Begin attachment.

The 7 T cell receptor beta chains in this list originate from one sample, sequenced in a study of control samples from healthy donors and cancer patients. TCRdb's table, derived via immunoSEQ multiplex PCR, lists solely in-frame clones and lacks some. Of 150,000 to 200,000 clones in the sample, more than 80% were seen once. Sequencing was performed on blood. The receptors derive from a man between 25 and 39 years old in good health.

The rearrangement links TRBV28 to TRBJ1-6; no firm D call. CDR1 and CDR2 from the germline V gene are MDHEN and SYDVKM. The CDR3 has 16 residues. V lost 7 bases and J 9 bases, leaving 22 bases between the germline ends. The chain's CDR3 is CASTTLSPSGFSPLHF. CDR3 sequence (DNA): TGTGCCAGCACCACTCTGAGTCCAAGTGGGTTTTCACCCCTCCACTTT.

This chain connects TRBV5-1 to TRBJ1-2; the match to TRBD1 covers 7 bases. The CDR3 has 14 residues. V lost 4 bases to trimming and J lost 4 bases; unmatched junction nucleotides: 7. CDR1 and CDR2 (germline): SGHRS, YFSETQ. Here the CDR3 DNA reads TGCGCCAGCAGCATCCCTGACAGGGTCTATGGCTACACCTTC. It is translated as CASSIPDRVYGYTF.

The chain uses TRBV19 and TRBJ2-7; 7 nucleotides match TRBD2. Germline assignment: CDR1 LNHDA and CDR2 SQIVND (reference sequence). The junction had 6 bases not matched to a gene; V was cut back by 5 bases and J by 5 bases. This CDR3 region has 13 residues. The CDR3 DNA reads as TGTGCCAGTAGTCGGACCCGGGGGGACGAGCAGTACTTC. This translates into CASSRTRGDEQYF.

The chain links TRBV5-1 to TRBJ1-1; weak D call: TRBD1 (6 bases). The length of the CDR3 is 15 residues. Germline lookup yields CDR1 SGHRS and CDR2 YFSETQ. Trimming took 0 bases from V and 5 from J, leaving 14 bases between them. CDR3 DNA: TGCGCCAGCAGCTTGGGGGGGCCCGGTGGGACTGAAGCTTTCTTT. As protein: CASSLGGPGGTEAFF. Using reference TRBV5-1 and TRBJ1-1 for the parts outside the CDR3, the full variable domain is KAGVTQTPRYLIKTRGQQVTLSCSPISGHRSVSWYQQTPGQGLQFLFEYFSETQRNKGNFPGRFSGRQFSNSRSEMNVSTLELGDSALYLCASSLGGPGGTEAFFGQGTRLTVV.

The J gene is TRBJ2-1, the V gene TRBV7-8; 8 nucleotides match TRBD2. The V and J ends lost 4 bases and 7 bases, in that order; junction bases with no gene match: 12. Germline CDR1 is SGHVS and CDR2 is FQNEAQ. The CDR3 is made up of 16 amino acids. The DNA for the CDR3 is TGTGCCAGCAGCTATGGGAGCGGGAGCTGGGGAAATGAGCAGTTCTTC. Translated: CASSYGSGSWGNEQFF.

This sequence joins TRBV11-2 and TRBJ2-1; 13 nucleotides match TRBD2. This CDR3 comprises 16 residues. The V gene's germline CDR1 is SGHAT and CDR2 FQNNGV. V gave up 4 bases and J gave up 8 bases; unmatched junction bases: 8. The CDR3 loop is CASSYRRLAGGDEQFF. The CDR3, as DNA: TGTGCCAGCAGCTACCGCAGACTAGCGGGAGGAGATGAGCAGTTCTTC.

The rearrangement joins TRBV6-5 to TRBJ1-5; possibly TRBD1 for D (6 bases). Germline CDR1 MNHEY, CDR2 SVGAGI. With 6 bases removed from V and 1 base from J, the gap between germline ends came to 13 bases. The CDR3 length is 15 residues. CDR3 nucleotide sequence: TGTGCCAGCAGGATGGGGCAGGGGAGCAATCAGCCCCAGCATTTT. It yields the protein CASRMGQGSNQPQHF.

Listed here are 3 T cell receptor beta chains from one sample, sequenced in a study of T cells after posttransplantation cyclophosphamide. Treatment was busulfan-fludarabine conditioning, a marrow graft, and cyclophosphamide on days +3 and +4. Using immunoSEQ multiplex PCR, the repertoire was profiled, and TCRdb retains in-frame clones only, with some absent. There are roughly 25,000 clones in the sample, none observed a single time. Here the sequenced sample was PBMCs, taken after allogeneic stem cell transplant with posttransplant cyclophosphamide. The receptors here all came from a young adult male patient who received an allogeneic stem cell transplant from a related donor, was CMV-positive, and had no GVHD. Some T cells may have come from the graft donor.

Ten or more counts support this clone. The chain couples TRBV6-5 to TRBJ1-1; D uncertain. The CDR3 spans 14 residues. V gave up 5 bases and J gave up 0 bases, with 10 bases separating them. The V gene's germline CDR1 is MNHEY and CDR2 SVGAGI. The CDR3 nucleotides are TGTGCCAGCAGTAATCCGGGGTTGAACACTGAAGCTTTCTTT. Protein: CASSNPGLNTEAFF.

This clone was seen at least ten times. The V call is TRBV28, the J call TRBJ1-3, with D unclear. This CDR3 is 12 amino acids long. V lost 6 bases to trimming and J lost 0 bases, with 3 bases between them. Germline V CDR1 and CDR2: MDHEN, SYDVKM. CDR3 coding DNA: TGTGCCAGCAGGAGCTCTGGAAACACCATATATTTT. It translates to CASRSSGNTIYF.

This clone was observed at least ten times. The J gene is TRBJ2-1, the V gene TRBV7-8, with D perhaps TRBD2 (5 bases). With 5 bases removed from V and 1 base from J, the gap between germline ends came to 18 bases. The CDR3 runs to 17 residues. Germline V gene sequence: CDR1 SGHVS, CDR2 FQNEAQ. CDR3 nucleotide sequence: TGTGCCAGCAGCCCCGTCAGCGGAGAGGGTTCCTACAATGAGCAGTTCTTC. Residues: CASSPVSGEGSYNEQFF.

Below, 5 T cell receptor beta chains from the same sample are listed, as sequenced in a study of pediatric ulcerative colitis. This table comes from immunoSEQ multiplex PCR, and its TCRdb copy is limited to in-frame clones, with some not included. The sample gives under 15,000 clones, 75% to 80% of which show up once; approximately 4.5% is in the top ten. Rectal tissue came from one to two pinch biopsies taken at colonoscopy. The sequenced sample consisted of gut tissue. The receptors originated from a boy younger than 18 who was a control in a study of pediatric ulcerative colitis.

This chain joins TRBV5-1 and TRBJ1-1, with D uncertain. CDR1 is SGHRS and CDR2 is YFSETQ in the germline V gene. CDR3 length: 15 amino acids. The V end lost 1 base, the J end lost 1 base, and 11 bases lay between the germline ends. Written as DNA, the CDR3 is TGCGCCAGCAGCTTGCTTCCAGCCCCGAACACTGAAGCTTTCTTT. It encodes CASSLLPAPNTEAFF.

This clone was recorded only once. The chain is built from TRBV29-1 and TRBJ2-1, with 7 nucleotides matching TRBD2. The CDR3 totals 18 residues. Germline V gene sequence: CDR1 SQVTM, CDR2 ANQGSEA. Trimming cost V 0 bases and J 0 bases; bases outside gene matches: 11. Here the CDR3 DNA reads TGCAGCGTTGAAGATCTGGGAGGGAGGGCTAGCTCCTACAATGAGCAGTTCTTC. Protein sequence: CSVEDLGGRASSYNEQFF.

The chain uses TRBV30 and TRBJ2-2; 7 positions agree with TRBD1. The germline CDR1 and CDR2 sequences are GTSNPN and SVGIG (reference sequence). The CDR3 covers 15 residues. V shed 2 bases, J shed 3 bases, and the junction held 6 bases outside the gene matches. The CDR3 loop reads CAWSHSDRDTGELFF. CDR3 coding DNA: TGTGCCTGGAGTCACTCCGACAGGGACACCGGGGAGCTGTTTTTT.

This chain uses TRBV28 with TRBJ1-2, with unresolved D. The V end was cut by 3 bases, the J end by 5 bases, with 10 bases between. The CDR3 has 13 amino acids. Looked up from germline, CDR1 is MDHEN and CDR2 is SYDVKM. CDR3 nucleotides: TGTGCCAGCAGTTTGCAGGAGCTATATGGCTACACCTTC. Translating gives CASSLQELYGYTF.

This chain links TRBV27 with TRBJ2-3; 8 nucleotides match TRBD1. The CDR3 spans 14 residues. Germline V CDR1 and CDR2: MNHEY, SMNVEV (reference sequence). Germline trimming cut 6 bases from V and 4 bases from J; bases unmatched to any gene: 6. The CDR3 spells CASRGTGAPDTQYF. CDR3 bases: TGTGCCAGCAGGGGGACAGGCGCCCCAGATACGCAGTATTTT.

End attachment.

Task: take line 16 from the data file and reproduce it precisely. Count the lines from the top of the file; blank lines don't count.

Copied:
The chain uses TRBV30 and TRBJ2-2; 7 positions agree with TRBD1. The germline CDR1 and CDR2 sequences are GTSNPN and SVGIG (reference sequence). The CDR3 covers 15 residues. V shed 2 bases, J shed 3 bases, and the junction held 6 bases outside the gene matches. The CDR3 loop reads CAWSHSDRDTGELFF. CDR3 coding DNA: TGTGCCTGGAGTCACTCCGACAGGGACACCGGGGAGCTGTTTTTT.